For the love of money…
While the odds of meeting “the one” via online dating are slim, that hasn’t stopped Match Group Inc from making a regulatory filing for an initial public offering on NASDAQ under the ticker symbol MTCH. The company, which also owns Tinder and OKCupid, is looking to raise close to $404 million in order to pay of some of its debt to billionaire Barry Diller’s IAC InterActiveCorp. The company’s, whose value is estimated to be around $3 billion, is looking to sell some 33.3 million shares for somewhere between $12 – $14 a pop. Indeed, online dating is very big business, despite the odds. In 2014, Match Group pulled down $148 million in profit on $88 million in sales. In the last twelve months, the company saw about $1 billion in revenue with sites getting 59 million monthly active users along with 4.7 million paid members. The sites run on 38 languages in close to 200 countries. A lot of the big bucks are coming from mobile users as evidenced by the fact the 68% of new registrations came from mobile devices in just the first six months of the year. So whether you find love, or not, is besides the point. The money comes from the quest to find it.
A little desperate?
You know its bad when they start handing out $500 Visa gift cards. And that’s exactly what Volkswagen decided to do in the wake of the company’s emissions software scandal that magically allows some cars to release up to 40 times the legal amount of nitrogen oxide into the air we breathe. The embattled auto company is also giving away $500 in dealership credit. Oh, and three years of free roadside assistance. Did I say free? Well, you basically relinquish your right to sue Volkswagen if you happen to own or lease one of their 11 million affected cars. Don’t worry, though. Only 482,000 of them are currently polluting the United States. So say goodbye to personal lawsuits or class-action participation. Like the one that’s suing Volkswagen to get it to buy back your vehicle for the exact amount you paid. Of course, that’s assuming the lawyers arguing that case actually win. Then there’s the potential $18 billion criminal lawsuit looming against Volkswagen for violating the United States Clean Air Act. Except, you can’t be a part of that one since it would be coming from the government. But you would lose out on any potential future compensation. Once you sign up for one of Volkwagen’s “goodwill package,” you are on your own. Some Audi drivers will be eligible for the deal, as well. In order to get your $500 Visa gift, dealer credit and free roadside assistance, you have to go to VWDieselInfo.com and sign your life away. Sort of. Then wait four weeks to go shopping. You have until April 30, my emissions spewing friend.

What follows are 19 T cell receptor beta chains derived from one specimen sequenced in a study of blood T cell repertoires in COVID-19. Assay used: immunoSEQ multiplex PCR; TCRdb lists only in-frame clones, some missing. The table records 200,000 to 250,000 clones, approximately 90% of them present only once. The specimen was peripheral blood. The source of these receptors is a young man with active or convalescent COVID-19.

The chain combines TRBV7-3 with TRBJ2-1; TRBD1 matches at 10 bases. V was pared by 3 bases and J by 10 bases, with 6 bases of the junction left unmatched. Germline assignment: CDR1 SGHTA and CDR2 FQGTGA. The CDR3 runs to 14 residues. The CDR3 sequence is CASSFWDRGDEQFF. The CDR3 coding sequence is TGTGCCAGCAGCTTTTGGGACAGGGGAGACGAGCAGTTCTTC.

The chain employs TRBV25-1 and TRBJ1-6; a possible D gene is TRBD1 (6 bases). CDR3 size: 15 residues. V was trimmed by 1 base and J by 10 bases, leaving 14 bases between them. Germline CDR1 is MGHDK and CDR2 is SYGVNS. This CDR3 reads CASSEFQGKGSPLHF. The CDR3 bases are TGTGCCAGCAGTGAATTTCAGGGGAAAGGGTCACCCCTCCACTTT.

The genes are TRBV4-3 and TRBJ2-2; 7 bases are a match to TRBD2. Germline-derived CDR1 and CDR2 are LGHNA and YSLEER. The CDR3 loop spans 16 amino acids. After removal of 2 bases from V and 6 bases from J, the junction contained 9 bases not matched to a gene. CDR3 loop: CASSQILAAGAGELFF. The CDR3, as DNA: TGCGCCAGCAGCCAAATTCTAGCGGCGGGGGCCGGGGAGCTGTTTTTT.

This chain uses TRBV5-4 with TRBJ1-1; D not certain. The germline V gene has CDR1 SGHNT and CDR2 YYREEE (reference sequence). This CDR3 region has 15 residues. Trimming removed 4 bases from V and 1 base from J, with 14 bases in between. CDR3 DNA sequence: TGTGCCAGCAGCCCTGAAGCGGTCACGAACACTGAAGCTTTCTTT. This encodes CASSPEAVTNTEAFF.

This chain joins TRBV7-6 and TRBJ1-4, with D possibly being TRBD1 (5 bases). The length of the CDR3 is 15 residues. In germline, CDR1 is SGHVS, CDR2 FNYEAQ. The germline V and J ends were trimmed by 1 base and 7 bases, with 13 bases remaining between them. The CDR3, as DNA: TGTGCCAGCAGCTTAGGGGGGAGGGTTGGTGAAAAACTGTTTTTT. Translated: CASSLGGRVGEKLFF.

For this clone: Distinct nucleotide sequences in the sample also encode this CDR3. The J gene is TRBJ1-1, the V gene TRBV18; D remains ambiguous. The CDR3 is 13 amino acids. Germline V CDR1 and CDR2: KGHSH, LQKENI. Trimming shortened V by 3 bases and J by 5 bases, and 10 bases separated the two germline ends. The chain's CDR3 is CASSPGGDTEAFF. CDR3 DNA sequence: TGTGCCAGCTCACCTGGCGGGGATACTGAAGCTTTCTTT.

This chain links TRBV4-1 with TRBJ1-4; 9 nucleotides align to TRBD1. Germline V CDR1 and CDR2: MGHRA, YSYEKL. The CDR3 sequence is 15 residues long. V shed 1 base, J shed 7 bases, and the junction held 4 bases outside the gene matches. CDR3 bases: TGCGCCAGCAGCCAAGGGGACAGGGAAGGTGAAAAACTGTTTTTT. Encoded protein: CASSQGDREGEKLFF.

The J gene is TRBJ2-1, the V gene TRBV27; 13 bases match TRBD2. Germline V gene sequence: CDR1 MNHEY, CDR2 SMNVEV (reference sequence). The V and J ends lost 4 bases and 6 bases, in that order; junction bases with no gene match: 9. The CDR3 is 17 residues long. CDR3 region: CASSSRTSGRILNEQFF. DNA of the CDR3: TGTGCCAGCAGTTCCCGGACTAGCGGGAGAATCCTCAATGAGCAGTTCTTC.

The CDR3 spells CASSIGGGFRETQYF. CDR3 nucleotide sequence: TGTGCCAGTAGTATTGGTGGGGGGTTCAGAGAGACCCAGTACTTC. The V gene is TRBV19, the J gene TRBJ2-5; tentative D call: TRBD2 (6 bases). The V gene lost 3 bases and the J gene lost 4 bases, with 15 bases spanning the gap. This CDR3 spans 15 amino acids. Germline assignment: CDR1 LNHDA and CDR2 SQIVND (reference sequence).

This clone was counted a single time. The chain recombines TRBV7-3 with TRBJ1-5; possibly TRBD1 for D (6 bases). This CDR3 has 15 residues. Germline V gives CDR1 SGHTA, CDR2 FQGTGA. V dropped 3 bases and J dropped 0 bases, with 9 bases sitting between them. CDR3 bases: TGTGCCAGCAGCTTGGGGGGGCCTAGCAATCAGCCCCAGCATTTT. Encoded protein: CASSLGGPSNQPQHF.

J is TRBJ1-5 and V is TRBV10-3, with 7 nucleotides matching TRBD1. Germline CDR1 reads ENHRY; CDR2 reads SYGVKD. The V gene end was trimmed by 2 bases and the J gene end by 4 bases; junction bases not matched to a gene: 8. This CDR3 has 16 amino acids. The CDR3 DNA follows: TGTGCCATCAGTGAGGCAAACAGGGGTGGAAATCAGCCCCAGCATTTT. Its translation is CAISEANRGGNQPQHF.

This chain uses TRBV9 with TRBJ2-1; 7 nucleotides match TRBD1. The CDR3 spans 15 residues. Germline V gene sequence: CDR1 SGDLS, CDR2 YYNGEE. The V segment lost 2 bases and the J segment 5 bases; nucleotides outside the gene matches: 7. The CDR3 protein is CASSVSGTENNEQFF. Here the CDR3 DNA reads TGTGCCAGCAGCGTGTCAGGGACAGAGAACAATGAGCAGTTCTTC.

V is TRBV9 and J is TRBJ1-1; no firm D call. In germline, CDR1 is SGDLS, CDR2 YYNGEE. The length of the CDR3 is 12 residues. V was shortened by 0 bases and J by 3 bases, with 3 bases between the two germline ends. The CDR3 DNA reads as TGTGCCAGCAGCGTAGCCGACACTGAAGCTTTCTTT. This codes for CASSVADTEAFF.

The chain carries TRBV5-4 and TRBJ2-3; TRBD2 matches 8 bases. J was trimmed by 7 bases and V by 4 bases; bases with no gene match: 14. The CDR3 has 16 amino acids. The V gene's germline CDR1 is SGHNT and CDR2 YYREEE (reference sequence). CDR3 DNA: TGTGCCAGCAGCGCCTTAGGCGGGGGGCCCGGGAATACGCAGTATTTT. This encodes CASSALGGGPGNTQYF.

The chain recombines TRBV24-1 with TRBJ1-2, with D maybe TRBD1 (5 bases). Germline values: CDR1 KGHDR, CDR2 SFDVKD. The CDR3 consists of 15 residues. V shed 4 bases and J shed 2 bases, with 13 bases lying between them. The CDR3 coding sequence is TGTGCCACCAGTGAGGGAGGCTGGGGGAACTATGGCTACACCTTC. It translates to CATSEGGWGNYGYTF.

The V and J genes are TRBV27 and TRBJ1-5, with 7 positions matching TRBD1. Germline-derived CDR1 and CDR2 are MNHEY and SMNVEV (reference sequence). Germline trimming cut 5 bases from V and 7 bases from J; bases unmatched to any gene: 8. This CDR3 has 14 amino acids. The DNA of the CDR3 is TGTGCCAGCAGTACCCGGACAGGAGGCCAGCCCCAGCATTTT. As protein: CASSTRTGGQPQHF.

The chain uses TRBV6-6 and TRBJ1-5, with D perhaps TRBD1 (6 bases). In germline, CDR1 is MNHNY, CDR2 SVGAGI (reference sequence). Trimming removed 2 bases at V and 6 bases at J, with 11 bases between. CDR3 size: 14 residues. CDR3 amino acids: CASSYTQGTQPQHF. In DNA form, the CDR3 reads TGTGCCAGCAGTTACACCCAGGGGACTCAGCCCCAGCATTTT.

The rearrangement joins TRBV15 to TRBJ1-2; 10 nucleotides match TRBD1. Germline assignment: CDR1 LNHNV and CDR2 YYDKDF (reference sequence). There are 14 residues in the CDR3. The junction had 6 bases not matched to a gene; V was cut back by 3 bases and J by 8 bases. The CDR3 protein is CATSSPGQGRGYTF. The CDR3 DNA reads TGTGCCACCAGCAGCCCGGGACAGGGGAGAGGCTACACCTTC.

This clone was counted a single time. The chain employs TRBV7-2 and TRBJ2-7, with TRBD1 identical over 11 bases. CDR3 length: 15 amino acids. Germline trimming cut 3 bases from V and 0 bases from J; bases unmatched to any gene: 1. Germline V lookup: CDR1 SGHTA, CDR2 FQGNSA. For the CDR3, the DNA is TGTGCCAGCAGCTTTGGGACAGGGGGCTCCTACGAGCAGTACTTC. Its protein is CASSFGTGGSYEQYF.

Do I smell an IPO?
Snapchat dissed Facebook once by rejecting the social networks’s $3 billion offer to buy it back in 2013. Now, the messaging app is nipping at Facebook’s heels as it just announced that its daily video views tripled to 6 billion…since May. Facebook’s video views, while doubling to 8 billion, are not considered nearly as impressive, since Facebook’s views are coming from desktop computers and mobile devices, while Snapchat’s views are exclusively done on mobile devices. Those video advertising’s numbers pull in way more cash than your plain old digital ads. One research firm predicts a 42% jump in digital video revenue to $7.5 billion and you can be sure Snapchat and Facebook are going to be fighting it out for as big a share as possible. Especially where apps are concerned, those digits are huge. But there seems to be some dispute as to what counts as a video view and it all depends on where you’re watching it. If you happen to be spending some quality time with your Facebook account, the social media counts a view as three seconds or more. Youtube counts 30 seconds as a bona fide view. But Snapchat charges for views that just less than a second. You be the viewing judge.